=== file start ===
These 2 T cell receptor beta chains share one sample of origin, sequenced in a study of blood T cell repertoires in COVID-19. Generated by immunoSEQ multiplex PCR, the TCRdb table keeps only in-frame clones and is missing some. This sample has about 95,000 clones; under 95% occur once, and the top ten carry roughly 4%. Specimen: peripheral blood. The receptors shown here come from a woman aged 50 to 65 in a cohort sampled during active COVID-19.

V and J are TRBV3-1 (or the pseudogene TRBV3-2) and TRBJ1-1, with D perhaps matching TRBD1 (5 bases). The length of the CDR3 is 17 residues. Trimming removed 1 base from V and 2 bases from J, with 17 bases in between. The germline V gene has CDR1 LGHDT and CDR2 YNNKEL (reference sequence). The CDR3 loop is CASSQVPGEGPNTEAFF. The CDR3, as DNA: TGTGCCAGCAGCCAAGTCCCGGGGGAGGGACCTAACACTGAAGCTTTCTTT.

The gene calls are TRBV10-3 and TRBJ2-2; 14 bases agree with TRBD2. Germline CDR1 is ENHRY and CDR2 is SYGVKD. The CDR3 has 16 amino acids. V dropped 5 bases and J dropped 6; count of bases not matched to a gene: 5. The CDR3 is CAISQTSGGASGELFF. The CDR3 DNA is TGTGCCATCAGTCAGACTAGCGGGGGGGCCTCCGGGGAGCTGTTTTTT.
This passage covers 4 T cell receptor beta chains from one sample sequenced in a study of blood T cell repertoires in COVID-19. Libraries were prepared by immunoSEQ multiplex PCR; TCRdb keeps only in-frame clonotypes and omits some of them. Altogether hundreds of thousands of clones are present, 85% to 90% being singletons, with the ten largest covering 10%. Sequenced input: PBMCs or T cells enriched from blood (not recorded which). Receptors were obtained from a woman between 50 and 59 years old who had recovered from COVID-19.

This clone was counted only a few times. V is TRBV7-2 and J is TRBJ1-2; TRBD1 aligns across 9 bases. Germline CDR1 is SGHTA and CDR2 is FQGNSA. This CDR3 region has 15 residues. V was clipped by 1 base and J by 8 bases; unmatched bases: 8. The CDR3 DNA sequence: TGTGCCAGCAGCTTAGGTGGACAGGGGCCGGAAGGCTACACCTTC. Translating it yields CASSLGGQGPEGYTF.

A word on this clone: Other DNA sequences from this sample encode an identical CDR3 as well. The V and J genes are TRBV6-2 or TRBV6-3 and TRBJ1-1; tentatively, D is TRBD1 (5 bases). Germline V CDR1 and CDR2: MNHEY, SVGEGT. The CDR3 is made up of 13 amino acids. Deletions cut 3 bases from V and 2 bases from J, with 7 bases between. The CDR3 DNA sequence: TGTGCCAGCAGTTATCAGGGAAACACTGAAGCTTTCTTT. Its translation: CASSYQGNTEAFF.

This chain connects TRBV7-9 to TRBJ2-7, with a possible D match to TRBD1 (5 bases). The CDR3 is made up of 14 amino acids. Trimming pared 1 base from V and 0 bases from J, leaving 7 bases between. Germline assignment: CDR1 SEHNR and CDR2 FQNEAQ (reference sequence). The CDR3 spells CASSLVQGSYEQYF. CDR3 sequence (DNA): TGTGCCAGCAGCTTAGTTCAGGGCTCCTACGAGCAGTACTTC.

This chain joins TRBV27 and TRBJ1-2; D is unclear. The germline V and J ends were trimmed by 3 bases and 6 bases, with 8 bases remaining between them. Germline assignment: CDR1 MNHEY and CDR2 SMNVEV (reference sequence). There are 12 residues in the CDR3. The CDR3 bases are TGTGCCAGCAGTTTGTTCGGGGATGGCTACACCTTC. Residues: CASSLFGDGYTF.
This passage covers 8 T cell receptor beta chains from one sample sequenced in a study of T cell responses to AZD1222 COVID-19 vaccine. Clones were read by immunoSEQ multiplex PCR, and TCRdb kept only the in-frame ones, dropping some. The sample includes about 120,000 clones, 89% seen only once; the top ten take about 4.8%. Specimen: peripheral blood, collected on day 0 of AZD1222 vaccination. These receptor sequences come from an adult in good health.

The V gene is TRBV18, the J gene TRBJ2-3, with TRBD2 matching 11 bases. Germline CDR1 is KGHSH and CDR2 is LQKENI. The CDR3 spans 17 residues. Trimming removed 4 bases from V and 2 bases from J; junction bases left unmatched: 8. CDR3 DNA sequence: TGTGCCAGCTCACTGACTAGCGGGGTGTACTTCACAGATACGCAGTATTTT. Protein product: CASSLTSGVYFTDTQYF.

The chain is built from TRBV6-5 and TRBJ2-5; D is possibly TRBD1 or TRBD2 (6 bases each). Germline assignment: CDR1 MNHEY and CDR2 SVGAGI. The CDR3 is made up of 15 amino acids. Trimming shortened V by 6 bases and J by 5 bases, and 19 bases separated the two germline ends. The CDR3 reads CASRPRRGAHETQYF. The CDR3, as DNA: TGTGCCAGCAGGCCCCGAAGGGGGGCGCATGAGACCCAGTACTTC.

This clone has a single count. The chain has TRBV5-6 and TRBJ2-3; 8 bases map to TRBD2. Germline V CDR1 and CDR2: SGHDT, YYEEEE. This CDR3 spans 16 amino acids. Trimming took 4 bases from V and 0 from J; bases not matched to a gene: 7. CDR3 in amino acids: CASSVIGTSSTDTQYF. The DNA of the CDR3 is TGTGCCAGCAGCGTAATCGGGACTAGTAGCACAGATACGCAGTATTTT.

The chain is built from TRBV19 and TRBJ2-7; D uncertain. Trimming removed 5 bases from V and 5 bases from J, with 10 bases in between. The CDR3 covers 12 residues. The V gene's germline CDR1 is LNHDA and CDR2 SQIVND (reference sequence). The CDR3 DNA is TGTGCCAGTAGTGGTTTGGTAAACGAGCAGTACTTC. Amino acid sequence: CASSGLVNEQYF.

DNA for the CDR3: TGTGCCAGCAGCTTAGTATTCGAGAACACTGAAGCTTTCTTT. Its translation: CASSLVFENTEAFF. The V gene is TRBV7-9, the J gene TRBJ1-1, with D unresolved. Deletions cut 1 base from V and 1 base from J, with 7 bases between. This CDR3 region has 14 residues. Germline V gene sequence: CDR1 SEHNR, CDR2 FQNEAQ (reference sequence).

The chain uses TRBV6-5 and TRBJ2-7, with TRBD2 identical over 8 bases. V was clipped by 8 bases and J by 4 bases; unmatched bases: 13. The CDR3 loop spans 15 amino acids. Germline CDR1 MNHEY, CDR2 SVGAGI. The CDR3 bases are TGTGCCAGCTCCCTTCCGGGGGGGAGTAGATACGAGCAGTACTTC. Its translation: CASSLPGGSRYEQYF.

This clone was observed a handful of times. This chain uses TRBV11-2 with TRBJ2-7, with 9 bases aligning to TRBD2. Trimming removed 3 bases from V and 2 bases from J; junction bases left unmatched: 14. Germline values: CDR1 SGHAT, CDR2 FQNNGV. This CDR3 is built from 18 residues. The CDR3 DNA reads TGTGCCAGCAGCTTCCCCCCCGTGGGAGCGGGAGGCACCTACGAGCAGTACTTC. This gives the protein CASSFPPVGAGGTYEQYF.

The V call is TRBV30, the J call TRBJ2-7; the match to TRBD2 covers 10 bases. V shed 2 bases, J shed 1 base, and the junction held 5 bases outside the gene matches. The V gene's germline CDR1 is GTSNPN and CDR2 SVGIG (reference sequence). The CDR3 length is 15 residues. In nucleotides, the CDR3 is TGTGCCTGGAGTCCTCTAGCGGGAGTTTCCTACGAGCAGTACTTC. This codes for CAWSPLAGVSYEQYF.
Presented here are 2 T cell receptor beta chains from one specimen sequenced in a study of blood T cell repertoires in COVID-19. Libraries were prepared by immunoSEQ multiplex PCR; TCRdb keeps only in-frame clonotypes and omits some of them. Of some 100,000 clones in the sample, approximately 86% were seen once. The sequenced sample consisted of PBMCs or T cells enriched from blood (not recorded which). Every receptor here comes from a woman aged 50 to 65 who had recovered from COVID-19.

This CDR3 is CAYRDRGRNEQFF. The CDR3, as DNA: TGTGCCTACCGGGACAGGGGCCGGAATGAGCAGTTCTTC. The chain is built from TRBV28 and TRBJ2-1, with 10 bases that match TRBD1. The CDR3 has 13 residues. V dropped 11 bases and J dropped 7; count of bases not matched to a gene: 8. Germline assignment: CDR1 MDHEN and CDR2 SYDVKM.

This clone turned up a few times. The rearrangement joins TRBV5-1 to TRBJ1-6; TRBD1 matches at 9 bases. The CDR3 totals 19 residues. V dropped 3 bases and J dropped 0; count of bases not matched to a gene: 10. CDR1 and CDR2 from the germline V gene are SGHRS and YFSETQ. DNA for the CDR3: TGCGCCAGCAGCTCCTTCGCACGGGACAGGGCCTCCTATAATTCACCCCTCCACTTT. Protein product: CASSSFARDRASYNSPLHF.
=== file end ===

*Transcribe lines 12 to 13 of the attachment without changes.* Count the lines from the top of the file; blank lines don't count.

This clone has a single count. The chain has TRBV5-6 and TRBJ2-3; 8 bases map to TRBD2. Germline V CDR1 and CDR2: SGHDT, YYEEEE. This CDR3 spans 16 amino acids. Trimming took 4 bases from V and 0 from J; bases not matched to a gene: 7. CDR3 in amino acids: CASSVIGTSSTDTQYF. The DNA of the CDR3 is TGTGCCAGCAGCGTAATCGGGACTAGTAGCACAGATACGCAGTATTTT.

The chain is built from TRBV19 and TRBJ2-7; D uncertain. Trimming removed 5 bases from V and 5 bases from J, with 10 bases in between. The CDR3 covers 12 residues. The V gene's germline CDR1 is LNHDA and CDR2 SQIVND (reference sequence). The CDR3 DNA is TGTGCCAGTAGTGGTTTGGTAAACGAGCAGTACTTC. Amino acid sequence: CASSGLVNEQYF.